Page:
As one of the co-leaders of the seminal post-hardcore punk group Hüsker Dü, Grant Hart was one of the most influential musicians of the '80s, blending raw sonic aggression with pop melodies and songs. Following the group's demise in 1987, he launched a solo career that was marked by an erratic work schedule. After releasing one solo album, he formed a trio called Nova Mob in 1989, which released two albums between 1991 and 1994, when Hart became a solo artist again.
Playing drums and singing lead, Hart formed Hüsker Dü along with Bob Mould (lead vocals, guitar) and Greg Norton (bass) in the late '70s in St. Paul. Over the course of the early '80s, the group initially built a strong following in the U.S. hardcore punk underground, eventually breaking into wider recognition with their 1984 album Zen Arcade. Within two years, the Hüskers signed to Warner, becoming one of the first indie bands of the '80s to move to a major label. Though the group was poised to break into the mainstream, certain parts of the industry, including radio, resisted them. Furthermore, the group was splintering, as all the members suffered from substance abuse; Hart and Mould were also developing a debilitating rivalry. At the end of 1987, the group imploded; according to different sources, Hart either quit or was fired because of his heroin addiction.
In the spring of 1988, Hart became the first Hüsker Dü member to release a solo recording when his primarily acoustic 2541 EP (named after the address of the group's old office and studio) was released on the band's old record label, SST. The following year, he released the full-length Intolerance, which he recorded as a one-man band.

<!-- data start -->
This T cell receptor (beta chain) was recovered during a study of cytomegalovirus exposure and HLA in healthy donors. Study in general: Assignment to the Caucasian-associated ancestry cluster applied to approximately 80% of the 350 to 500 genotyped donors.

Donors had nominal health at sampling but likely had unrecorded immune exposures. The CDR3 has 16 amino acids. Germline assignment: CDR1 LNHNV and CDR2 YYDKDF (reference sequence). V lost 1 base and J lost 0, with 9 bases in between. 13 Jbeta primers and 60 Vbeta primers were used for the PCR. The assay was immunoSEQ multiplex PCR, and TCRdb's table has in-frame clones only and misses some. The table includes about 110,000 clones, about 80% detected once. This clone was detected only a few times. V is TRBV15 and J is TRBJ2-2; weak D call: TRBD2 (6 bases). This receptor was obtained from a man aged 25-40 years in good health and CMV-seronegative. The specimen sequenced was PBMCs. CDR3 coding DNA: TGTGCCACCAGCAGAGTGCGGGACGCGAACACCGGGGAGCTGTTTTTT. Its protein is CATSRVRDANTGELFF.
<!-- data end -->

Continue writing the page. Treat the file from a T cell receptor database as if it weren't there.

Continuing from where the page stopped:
Later in 1989, Hart formed Nova Mob, which released their first single, "All of My Senses," in 1990. A year later, the group released the EP Admiral of the Sea on Rough Trade. Nova Mob's first album, a rock opera named The Last Days of Pompeii, appeared in 1991. Following its release, the group was dormant for several years, eventually re-emerging in 1994 with an eponymous album. Hart quietly split up the trio after Nova Mob, and disappeared for two more years. In 1996, he released the live acoustic album Ecce Homo in Britain. Good News for Modern Man followed in 1999.
The next decade was relatively quiet for Hart, as he pursued other artistic avenues outside of music. One of the highlights of these ten quiet years was a 2005 reunion with Bob Mould at a benefit concert for Soul Asylum's Karl Mueller, who was then suffering from cancer. Hart returned to action in 2009 with Hot Wax, which was greeted with positive reviews. Four years later, the concept album The Argument -- based equally on works by William S. Burroughs and John Milton -- was released in the summer of 2013. ~ Stephen Thomas Erlewine